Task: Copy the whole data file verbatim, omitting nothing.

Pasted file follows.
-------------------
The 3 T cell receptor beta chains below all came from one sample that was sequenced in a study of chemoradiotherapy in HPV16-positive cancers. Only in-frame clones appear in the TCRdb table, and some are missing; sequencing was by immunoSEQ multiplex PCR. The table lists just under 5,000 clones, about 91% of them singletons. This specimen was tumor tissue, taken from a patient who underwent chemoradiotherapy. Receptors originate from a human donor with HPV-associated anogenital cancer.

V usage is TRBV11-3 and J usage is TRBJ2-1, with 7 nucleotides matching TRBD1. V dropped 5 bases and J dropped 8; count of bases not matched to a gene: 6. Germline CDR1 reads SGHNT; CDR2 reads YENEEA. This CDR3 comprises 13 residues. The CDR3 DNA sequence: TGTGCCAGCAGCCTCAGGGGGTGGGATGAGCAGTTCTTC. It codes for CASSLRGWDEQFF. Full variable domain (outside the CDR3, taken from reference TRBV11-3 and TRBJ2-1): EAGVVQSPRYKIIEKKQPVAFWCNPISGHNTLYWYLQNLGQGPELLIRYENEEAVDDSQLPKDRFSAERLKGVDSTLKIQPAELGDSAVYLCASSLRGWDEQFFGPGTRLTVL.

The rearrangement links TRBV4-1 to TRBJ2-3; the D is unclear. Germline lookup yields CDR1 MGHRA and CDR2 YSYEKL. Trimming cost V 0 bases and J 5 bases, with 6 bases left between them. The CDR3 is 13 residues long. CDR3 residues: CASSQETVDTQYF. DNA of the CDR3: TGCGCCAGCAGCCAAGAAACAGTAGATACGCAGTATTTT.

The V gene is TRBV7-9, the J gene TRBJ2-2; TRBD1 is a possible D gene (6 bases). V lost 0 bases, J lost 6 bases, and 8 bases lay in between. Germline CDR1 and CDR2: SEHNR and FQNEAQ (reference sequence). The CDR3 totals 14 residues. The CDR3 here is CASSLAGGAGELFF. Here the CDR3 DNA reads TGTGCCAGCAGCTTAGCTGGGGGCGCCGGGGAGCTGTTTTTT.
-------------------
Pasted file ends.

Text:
The 3 T cell receptor beta chains below all came from one sample that was sequenced in a study of chemoradiotherapy in HPV16-positive cancers. Only in-frame clones appear in the TCRdb table, and some are missing; sequencing was by immunoSEQ multiplex PCR. The table lists just under 5,000 clones, about 91% of them singletons. This specimen was tumor tissue, taken from a patient who underwent chemoradiotherapy. Receptors originate from a human donor with HPV-associated anogenital cancer.

V usage is TRBV11-3 and J usage is TRBJ2-1, with 7 nucleotides matching TRBD1. V dropped 5 bases and J dropped 8; count of bases not matched to a gene: 6. Germline CDR1 reads SGHNT; CDR2 reads YENEEA. This CDR3 comprises 13 residues. The CDR3 DNA sequence: TGTGCCAGCAGCCTCAGGGGGTGGGATGAGCAGTTCTTC. It codes for CASSLRGWDEQFF. Full variable domain (outside the CDR3, taken from reference TRBV11-3 and TRBJ2-1): EAGVVQSPRYKIIEKKQPVAFWCNPISGHNTLYWYLQNLGQGPELLIRYENEEAVDDSQLPKDRFSAERLKGVDSTLKIQPAELGDSAVYLCASSLRGWDEQFFGPGTRLTVL.

The rearrangement links TRBV4-1 to TRBJ2-3; the D is unclear. Germline lookup yields CDR1 MGHRA and CDR2 YSYEKL. Trimming cost V 0 bases and J 5 bases, with 6 bases left between them. The CDR3 is 13 residues long. CDR3 residues: CASSQETVDTQYF. DNA of the CDR3: TGCGCCAGCAGCCAAGAAACAGTAGATACGCAGTATTTT.

The V gene is TRBV7-9, the J gene TRBJ2-2; TRBD1 is a possible D gene (6 bases). V lost 0 bases, J lost 6 bases, and 8 bases lay in between. Germline CDR1 and CDR2: SEHNR and FQNEAQ (reference sequence). The CDR3 totals 14 residues. The CDR3 here is CASSLAGGAGELFF. Here the CDR3 DNA reads TGTGCCAGCAGCTTAGCTGGGGGCGCCGGGGAGCTGTTTTTT.